"You wouldn't, I'm not even saying anything about it... But seriously, no Mexicans!"

No Mexicans! Of course Jen & I burst out laughing! Eventually we regained our senses, and remembered where we were. The rest of the theatre, of course, was entirely silent.


Anyway, I love most of the people I meet here, and I'm sure they are more lively on other occasions & I know that subtitled American films are no basis on which to generalize here. But I will say this: if Jen & I ever have a pizza party here & watch dumb American comedies in English, we'll invite our fun friends... but seriously... no serious Mexicans!


Thursday, November 22, 2012

Looking for Market 28? This AIN'T It!


Jen & I live 5 minutes from Market 28, Cancun's main market. It's a great place to shop (Market 21 is slightly cheaper, but much smaller). Tourists flock to this place to buy everything from shot glasses & T-shirts to silver rings & porcelain pottery (photos below).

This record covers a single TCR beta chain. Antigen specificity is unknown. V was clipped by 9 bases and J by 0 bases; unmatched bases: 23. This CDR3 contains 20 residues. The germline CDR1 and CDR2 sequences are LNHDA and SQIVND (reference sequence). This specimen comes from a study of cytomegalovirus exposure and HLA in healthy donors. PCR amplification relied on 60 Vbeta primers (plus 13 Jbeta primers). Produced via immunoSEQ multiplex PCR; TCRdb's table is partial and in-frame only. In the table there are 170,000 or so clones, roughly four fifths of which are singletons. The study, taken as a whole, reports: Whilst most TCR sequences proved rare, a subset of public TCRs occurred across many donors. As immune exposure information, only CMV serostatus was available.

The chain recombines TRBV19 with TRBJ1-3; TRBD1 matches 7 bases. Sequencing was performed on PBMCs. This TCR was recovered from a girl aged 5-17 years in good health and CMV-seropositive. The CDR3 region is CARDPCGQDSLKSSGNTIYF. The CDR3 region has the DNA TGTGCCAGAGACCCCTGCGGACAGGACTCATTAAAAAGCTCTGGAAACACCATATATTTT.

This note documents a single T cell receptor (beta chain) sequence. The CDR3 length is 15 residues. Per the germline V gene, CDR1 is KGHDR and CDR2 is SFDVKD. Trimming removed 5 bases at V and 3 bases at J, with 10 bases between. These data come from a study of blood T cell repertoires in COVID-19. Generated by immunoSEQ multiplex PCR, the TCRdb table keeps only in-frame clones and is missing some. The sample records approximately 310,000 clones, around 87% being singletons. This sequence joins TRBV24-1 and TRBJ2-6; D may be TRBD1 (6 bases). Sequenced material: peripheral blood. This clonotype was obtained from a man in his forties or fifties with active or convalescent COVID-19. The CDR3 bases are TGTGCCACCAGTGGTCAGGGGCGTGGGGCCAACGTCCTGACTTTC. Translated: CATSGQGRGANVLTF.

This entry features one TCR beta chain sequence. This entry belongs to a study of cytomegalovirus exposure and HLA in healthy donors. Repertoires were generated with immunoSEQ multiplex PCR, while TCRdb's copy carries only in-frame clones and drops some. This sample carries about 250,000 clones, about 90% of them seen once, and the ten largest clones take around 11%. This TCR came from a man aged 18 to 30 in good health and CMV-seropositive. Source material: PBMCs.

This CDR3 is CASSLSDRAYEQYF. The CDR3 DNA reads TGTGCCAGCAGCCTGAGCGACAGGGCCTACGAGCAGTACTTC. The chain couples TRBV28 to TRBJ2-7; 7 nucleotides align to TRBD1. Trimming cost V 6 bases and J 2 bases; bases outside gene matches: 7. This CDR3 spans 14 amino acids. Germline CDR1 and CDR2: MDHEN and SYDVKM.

Almost every day we pass along a road called Tankah, that runs south from Market 28. And almost every day, when we return, we pass a large shop called Plaza 28. And almost every day, when we do, we see a group of white-clad men standing nearby, shouting something about Market 28 at passing tourists.

Only recently did it occur to us that these kind gentlemen were not directing people to continue on to nearby Market 28. They were inviting them to come in to their own store: 

"Come! Welcome! Market 28! Right here: Market 28!"

As far as Mexican scams go, this one is fairly tame, but you can be sure many tourists are fooled. "Oh, look, honey. Here's that market the nice fellow at the hotel was telling us about..."

Anyway, I'm posting this as a WARNING to innocent tourists. The store in the photo below is NOT Market 28...

NOT Market 28!

The guy in the chair and the guy nearby in the white shirt ARE "OPCs" -- Time Share employees.